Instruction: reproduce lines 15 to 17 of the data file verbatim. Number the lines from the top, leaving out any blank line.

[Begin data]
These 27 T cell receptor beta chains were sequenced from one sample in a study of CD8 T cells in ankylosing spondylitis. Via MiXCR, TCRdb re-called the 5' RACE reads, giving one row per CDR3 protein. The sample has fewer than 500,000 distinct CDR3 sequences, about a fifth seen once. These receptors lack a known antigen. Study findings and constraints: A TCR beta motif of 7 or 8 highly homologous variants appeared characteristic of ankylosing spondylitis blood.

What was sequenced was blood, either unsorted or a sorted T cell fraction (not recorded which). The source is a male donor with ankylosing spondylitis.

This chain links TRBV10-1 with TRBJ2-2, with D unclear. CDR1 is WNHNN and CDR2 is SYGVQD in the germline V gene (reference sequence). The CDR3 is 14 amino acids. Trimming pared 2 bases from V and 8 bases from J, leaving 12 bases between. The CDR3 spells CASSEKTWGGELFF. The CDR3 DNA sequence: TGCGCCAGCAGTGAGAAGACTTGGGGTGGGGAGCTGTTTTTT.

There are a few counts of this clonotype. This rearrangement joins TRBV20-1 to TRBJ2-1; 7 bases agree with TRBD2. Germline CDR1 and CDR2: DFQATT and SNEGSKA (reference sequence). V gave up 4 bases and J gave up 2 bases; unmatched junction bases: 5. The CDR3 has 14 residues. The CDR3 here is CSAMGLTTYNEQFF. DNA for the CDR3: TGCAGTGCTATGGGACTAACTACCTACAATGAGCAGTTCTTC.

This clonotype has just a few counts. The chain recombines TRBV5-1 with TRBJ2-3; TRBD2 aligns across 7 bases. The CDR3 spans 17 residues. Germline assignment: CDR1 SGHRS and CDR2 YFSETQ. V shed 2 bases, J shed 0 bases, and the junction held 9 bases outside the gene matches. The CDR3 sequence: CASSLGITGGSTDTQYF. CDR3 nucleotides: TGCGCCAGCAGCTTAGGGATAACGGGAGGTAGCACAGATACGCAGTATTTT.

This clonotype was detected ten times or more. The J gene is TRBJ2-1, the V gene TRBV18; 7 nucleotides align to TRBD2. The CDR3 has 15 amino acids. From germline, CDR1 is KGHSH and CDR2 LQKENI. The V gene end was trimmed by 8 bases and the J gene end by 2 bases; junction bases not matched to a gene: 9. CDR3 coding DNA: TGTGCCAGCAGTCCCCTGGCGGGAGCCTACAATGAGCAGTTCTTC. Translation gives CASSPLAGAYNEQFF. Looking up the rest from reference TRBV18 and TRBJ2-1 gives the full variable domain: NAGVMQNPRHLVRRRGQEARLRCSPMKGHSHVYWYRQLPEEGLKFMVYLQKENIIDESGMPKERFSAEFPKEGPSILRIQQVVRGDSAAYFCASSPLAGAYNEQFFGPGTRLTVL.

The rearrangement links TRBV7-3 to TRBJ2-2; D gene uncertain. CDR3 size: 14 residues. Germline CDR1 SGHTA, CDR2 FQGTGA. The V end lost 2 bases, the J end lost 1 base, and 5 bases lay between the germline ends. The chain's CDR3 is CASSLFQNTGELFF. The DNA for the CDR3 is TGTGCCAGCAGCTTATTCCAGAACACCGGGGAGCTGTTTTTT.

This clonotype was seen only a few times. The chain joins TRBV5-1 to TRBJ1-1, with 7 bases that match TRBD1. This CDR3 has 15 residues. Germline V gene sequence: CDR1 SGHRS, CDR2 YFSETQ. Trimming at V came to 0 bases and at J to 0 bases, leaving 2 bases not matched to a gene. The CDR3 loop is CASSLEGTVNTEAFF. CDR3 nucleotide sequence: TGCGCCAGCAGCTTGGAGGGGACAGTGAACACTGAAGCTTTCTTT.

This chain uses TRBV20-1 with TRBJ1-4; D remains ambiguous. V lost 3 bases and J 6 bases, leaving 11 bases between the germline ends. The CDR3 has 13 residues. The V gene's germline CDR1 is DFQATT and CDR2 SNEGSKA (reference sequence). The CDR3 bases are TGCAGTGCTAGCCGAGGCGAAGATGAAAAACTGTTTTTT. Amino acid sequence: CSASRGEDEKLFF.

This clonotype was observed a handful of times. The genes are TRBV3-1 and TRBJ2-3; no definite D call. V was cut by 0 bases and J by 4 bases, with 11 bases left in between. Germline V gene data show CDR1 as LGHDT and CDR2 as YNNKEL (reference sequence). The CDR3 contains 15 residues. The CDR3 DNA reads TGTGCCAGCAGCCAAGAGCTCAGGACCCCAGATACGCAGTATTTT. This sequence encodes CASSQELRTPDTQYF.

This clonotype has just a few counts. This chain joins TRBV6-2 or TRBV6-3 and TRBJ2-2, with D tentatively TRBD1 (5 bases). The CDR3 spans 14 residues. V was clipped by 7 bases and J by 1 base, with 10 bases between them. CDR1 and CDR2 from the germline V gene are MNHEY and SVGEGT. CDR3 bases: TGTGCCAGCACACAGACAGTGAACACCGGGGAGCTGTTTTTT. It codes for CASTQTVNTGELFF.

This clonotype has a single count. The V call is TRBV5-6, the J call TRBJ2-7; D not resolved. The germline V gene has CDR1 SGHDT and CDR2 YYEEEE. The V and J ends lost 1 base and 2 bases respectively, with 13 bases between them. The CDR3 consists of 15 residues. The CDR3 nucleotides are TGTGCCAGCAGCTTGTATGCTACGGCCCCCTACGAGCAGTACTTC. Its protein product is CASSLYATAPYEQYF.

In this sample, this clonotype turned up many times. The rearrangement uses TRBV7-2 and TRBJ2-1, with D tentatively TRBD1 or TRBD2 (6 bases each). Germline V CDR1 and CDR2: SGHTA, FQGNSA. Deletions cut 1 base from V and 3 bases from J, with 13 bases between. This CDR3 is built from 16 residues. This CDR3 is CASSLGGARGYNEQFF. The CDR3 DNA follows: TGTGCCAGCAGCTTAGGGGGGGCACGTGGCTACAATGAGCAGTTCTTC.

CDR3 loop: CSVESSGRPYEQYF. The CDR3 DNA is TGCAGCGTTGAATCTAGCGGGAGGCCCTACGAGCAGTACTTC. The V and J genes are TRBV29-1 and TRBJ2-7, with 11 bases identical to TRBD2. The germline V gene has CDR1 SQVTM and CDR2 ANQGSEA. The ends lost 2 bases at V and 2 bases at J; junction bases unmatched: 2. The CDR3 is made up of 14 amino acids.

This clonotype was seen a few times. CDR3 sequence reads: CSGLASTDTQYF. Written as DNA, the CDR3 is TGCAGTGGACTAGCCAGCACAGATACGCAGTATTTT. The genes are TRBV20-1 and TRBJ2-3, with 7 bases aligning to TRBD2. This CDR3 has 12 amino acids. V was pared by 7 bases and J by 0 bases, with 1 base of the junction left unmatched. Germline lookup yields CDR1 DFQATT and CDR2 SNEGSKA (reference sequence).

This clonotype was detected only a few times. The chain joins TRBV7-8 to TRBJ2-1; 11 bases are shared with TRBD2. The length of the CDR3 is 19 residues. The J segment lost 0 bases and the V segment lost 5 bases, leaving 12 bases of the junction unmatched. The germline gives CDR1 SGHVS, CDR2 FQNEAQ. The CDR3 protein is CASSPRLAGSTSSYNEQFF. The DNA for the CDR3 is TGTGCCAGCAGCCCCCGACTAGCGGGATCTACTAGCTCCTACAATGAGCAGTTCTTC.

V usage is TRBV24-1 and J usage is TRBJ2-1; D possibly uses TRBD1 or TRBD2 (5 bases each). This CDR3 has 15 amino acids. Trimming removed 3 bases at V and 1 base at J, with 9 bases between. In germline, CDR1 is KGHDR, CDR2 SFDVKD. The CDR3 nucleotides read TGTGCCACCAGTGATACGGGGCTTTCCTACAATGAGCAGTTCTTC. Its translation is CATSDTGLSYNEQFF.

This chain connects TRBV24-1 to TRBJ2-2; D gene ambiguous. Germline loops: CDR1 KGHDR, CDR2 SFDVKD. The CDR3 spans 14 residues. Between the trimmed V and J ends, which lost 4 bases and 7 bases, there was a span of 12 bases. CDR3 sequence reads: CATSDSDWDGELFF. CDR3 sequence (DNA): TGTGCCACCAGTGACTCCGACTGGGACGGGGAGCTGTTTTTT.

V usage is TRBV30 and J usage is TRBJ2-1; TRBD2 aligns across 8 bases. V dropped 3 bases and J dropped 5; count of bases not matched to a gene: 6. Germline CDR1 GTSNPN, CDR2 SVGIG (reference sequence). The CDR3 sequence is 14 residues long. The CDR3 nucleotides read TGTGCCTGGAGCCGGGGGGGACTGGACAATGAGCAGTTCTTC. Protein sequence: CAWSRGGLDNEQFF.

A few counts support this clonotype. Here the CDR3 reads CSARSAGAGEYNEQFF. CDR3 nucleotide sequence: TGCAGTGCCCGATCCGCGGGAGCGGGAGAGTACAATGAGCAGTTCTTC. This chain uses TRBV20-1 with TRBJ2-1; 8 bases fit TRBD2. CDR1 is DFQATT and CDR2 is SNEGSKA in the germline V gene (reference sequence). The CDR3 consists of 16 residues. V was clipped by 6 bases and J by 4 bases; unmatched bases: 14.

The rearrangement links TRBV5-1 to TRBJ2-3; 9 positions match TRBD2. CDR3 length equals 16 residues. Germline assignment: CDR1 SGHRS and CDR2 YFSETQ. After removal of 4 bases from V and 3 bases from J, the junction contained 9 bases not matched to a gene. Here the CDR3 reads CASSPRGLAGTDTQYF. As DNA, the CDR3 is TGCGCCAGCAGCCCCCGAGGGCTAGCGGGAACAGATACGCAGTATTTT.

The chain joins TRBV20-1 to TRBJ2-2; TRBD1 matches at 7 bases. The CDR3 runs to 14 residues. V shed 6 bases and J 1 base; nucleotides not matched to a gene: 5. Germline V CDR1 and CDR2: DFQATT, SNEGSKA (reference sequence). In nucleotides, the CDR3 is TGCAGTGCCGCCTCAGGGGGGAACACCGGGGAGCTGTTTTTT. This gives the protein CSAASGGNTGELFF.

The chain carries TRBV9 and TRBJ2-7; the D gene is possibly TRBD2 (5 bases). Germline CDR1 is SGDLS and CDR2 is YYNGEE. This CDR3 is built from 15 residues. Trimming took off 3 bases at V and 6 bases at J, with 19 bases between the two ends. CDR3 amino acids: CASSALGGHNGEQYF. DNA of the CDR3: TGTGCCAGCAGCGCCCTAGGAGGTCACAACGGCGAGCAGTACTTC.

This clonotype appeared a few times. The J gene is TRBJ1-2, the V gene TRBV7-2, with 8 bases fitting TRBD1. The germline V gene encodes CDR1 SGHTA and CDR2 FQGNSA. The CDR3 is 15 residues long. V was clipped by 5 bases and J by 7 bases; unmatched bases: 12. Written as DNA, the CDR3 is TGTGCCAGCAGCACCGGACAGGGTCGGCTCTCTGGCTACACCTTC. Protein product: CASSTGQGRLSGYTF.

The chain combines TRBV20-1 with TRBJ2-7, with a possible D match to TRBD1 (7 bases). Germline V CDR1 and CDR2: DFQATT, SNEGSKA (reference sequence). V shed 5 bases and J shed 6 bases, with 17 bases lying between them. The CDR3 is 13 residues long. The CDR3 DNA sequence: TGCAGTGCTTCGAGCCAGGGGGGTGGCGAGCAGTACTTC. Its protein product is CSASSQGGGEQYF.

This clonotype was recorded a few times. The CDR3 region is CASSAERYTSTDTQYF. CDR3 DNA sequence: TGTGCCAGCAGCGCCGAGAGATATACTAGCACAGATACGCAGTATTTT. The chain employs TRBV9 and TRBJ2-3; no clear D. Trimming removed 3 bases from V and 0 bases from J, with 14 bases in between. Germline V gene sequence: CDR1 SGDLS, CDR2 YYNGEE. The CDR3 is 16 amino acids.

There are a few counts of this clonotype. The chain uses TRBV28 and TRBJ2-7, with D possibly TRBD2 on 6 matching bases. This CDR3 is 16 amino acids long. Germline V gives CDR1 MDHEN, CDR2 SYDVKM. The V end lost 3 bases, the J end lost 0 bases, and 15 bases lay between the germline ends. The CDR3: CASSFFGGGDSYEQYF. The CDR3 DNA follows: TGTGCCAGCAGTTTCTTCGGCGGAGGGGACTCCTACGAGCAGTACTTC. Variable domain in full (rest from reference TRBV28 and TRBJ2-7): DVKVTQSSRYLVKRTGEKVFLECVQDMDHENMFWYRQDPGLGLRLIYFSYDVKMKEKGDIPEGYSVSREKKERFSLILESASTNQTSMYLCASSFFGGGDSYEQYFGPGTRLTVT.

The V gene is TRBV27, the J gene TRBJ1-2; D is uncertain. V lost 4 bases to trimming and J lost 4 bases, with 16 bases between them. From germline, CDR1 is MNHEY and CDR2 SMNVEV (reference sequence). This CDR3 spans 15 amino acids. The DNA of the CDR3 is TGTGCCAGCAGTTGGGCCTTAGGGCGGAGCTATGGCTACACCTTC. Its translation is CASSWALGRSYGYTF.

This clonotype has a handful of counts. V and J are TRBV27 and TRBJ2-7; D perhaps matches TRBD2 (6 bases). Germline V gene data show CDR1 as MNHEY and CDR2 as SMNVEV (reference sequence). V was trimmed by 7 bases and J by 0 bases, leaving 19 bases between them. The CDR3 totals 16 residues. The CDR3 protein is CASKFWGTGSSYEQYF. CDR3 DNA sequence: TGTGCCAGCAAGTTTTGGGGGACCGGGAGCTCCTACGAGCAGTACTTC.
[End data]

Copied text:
This clonotype was seen a few times. CDR3 sequence reads: CSGLASTDTQYF. Written as DNA, the CDR3 is TGCAGTGGACTAGCCAGCACAGATACGCAGTATTTT. The genes are TRBV20-1 and TRBJ2-3, with 7 bases aligning to TRBD2. This CDR3 has 12 amino acids. V was pared by 7 bases and J by 0 bases, with 1 base of the junction left unmatched. Germline lookup yields CDR1 DFQATT and CDR2 SNEGSKA (reference sequence).

This clonotype was detected only a few times. The chain joins TRBV7-8 to TRBJ2-1; 11 bases are shared with TRBD2. The length of the CDR3 is 19 residues. The J segment lost 0 bases and the V segment lost 5 bases, leaving 12 bases of the junction unmatched. The germline gives CDR1 SGHVS, CDR2 FQNEAQ. The CDR3 protein is CASSPRLAGSTSSYNEQFF. The DNA for the CDR3 is TGTGCCAGCAGCCCCCGACTAGCGGGATCTACTAGCTCCTACAATGAGCAGTTCTTC.

V usage is TRBV24-1 and J usage is TRBJ2-1; D possibly uses TRBD1 or TRBD2 (5 bases each). This CDR3 has 15 amino acids. Trimming removed 3 bases at V and 1 base at J, with 9 bases between. In germline, CDR1 is KGHDR, CDR2 SFDVKD. The CDR3 nucleotides read TGTGCCACCAGTGATACGGGGCTTTCCTACAATGAGCAGTTCTTC. Its translation is CATSDTGLSYNEQFF.